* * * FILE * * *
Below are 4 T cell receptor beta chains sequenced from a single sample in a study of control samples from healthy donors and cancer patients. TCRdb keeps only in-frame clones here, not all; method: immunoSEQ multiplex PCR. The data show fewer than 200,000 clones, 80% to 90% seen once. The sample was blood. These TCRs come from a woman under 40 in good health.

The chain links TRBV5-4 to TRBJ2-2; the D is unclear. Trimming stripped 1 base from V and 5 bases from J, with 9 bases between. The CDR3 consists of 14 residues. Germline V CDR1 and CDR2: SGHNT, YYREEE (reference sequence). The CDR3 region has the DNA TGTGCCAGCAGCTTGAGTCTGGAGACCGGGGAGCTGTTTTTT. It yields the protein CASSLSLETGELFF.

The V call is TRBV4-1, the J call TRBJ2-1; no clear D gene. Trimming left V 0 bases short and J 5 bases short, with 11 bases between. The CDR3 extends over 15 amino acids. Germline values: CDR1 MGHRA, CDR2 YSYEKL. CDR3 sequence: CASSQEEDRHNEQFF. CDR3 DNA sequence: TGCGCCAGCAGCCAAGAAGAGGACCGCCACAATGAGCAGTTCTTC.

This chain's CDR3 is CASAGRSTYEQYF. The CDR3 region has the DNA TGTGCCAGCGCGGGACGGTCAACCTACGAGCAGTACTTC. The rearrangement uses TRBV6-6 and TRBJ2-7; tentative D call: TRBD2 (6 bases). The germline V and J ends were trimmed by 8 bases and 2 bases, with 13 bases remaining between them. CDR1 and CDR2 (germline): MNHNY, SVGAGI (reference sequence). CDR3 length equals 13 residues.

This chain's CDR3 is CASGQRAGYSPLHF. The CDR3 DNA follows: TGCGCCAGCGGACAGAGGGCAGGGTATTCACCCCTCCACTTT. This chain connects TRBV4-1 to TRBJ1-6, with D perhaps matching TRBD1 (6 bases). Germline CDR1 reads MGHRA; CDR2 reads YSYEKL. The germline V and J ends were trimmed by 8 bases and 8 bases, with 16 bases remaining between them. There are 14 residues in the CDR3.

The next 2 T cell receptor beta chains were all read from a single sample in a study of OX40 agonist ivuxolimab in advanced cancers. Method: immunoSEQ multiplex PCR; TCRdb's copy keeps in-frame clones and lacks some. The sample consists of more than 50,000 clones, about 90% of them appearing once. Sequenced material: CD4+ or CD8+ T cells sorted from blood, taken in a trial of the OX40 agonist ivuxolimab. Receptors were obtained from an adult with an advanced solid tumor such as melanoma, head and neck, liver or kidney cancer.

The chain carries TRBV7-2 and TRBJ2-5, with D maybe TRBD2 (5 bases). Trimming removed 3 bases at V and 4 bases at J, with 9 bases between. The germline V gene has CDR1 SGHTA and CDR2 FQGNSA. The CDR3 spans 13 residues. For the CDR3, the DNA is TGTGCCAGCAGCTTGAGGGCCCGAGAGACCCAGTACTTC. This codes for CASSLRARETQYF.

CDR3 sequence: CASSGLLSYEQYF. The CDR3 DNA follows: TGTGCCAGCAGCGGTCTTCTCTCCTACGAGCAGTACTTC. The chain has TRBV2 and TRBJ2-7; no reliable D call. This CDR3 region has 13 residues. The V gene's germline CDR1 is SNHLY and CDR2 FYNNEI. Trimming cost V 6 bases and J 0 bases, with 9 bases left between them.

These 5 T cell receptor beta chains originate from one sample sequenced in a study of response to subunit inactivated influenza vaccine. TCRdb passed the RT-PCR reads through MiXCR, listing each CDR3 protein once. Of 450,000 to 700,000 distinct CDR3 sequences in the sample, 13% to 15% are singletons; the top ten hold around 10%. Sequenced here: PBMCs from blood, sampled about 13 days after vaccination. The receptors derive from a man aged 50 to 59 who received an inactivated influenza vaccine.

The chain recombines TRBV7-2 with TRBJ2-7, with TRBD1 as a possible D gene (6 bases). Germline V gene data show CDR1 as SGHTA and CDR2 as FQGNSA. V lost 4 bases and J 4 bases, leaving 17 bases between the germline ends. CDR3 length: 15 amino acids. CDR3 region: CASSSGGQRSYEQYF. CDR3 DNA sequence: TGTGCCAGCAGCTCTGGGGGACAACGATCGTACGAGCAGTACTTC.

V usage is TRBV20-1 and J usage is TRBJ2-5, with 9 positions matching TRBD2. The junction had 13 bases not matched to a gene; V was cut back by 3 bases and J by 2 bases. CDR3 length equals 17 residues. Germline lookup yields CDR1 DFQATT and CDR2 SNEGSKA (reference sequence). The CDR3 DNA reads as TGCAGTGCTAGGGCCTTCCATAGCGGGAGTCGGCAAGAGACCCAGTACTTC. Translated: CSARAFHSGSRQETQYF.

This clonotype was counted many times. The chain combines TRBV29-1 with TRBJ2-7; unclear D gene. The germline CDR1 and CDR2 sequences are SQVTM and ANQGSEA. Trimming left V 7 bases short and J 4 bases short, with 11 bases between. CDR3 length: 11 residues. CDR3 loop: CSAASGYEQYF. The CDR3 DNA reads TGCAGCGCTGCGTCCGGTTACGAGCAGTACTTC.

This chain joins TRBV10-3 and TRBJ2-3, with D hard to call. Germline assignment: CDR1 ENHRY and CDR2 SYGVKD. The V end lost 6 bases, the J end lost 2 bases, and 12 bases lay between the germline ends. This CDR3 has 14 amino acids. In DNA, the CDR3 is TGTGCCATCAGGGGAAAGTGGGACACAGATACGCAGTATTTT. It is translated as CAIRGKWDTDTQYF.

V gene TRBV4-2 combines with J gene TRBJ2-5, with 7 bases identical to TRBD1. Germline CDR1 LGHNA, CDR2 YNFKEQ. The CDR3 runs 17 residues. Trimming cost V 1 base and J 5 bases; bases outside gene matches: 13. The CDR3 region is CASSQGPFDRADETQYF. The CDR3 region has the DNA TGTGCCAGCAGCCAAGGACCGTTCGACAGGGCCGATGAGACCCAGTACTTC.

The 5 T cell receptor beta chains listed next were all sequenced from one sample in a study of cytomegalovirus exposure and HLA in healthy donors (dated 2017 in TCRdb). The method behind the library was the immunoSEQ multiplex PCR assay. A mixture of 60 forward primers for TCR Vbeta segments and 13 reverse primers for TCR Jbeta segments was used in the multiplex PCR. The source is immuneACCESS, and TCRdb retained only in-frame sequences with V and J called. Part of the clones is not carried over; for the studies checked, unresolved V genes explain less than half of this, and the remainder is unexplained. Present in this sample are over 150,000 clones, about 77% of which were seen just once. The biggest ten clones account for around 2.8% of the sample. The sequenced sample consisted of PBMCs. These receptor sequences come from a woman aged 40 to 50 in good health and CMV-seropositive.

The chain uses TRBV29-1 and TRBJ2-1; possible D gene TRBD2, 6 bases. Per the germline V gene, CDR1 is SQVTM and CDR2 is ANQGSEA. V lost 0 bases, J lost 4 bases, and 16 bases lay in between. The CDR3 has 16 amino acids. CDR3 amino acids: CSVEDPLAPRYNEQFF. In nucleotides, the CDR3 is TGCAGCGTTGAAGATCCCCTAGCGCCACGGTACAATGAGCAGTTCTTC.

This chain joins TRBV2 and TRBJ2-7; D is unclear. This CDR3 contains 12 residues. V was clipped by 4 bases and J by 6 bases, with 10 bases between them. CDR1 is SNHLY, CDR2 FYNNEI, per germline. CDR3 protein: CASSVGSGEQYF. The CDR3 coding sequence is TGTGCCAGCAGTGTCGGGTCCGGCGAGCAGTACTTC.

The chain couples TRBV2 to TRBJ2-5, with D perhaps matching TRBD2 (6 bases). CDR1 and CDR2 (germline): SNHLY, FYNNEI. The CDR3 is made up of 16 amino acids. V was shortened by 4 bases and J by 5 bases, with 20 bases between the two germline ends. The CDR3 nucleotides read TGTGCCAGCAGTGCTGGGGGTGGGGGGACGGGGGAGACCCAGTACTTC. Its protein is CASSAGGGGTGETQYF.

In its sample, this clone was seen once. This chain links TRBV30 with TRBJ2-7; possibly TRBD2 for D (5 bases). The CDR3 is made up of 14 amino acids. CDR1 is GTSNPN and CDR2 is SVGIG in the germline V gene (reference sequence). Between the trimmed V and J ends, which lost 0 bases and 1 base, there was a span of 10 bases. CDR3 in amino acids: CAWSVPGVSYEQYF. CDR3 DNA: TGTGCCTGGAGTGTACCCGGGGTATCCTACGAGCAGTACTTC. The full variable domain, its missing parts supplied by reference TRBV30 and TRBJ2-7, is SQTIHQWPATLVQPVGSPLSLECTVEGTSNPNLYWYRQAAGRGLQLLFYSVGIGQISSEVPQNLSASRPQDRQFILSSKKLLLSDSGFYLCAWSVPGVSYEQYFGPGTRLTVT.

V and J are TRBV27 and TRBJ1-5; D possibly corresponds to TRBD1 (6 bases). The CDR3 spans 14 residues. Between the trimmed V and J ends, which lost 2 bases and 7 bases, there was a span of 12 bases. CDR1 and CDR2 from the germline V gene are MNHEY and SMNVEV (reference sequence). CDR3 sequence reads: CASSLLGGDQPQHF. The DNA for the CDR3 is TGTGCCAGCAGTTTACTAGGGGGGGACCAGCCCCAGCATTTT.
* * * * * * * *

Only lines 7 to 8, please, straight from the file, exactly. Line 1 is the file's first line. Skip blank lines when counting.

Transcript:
The chain carries TRBV7-2 and TRBJ2-5, with D maybe TRBD2 (5 bases). Trimming removed 3 bases at V and 4 bases at J, with 9 bases between. The germline V gene has CDR1 SGHTA and CDR2 FQGNSA. The CDR3 spans 13 residues. For the CDR3, the DNA is TGTGCCAGCAGCTTGAGGGCCCGAGAGACCCAGTACTTC. This codes for CASSLRARETQYF.

CDR3 sequence: CASSGLLSYEQYF. The CDR3 DNA follows: TGTGCCAGCAGCGGTCTTCTCTCCTACGAGCAGTACTTC. The chain has TRBV2 and TRBJ2-7; no reliable D call. This CDR3 region has 13 residues. The V gene's germline CDR1 is SNHLY and CDR2 FYNNEI. Trimming cost V 6 bases and J 0 bases, with 9 bases left between them.